Now, this way, in order to get statistics for each hour, day, week etc, the queries are simple but your database will have to do some pretty heavy query work. In particular, queries that do sums, counts or averages will need to fetch all the relevant rows.

You could get around this by precalculating the required counts in a second table, and making sure you sync that table to the first regularly. Problem is, you will be responsible for keeping that cache in sync yourself.

This would probably involve making a row for each hour. It will still be a lot quicker to do a query for a day, or a month, if you are only fetching a maximum of 24 rows per day.

Your other suggestion was to aggregate it from the start, never storing every single hit as a row. You would probably do that, as before, with a row for each hour. Every hit would increment the relevant hours' row by one. You would only have the data in one location, and it would already be pretty well summarised.

The reason I suggest by hour instead of by day, is that this still gives you the option to support multiple time zones. If your granularity is only to the day, you don't have that option.

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Ah, Thank you for this explanation. I think you realized I was a half pint when it comes to DB Design. Thanks! I will go for the simpler solution at first. –  Abs Mar 4 '09 at 14:34

Tony Andrews' answer is the simplest, however a snowflake structure is sometimes used in data warehouse applications: a table that counts all the activities, another for activities per day, another for activities per month, and a third for activities per year. With this kind of structure, the activity between any two dates can be computed very efficiently. https://secure.wikimedia.org/wikipedia/en/wiki/Snowflake_schema

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Use a star schema design. (or perhaps a snowflake design).

http://stackoverflow.com/questions/110032/star-schema-design

You will end up doing an insert into a fact table for each new activity. See Tony's suggestion.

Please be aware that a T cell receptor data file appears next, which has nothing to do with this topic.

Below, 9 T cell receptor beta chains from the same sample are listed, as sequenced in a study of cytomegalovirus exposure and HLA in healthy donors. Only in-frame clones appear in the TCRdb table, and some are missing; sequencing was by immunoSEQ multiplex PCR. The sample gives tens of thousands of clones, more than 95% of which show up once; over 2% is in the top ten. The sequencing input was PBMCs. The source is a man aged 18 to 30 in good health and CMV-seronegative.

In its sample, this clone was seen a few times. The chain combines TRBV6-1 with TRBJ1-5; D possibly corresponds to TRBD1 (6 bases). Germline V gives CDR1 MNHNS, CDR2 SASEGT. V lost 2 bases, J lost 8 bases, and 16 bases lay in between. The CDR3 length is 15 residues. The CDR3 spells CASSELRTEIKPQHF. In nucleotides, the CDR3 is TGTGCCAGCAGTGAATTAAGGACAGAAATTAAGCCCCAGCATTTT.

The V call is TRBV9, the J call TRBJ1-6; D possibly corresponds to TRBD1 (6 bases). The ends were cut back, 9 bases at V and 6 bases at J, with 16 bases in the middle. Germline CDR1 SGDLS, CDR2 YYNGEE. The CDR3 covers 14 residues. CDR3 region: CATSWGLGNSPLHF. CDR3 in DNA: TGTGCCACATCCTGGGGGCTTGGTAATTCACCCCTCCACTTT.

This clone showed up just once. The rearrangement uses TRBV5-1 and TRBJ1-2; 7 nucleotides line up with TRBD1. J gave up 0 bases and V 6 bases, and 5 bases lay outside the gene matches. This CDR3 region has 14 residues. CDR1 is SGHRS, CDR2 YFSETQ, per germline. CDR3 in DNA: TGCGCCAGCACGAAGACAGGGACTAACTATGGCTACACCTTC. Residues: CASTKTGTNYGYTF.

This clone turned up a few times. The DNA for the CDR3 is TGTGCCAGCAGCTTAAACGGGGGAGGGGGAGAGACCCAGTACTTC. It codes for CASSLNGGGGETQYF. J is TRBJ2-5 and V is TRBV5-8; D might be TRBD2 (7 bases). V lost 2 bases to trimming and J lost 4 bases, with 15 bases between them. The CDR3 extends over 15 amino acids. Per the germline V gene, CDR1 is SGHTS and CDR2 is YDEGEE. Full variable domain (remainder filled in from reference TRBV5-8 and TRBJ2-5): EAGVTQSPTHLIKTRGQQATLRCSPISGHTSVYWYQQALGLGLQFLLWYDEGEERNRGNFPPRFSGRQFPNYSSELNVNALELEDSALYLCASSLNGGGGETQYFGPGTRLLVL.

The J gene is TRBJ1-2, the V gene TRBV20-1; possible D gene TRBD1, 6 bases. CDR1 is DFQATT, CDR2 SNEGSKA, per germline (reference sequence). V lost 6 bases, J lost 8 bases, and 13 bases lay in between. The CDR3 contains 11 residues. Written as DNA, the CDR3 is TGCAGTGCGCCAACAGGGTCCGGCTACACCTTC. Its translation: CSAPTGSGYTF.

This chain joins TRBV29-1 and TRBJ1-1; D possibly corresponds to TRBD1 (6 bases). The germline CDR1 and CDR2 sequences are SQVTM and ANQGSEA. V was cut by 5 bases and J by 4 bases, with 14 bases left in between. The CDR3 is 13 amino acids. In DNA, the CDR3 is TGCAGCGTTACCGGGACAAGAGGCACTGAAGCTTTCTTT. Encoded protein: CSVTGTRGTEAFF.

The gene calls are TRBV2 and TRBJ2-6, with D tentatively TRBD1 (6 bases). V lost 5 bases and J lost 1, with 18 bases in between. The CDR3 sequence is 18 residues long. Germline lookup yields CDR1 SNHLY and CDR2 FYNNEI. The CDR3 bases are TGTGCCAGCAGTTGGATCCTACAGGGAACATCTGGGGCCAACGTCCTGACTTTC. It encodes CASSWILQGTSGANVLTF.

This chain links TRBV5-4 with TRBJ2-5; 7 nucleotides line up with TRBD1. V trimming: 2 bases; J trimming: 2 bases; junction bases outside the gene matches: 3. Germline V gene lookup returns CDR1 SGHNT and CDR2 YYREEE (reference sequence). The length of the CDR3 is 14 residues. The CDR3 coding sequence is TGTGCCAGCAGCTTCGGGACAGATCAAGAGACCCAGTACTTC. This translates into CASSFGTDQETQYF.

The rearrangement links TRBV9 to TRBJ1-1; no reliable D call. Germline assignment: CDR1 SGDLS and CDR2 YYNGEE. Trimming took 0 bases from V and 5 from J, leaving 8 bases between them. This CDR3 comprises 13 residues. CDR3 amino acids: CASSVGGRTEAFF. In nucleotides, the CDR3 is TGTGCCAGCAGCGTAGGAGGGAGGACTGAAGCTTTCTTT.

You will need at least two dimension tables, one for users and one for time frames. There will probably be dimensions for activity type, and maybe even for location. It depends on what you want to do with the data.

Your question relates to the time frames dimension table. Let's call it "Almanac". Choose a granularity. Let's say the day. The almanac will have one row per day. The primary key can be the date. Your fact table should include this primary key as a foreign key, in order to make joins easier. (It doesn't matter whether or not you declare it as a foreign key. That only affects referential integrity during your update process.)

Include columns in the Almanac for each reporting period you can think of. Week, Month, Quarter, Year, etc. You can even include reporting periods that relate to your company's own calendar.

Here's an article comparing ER and DM. I'm unusual in that I like both methods, choosing the appropriate method for the appropriate task.

http://www.dbmsmag.com/9510d05.html

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Your question relates to the time frames dimension table. Let's call it "Almanac". Choose a granularity. Let's say the day. The almanac will have one row per day. The primary key can be the date. Your fact table should include this primary key as a foreign key, in order to make joins easier. (It doesn't matter whether or not you declare it as a foreign key. That only affects referential integrity during your update process.)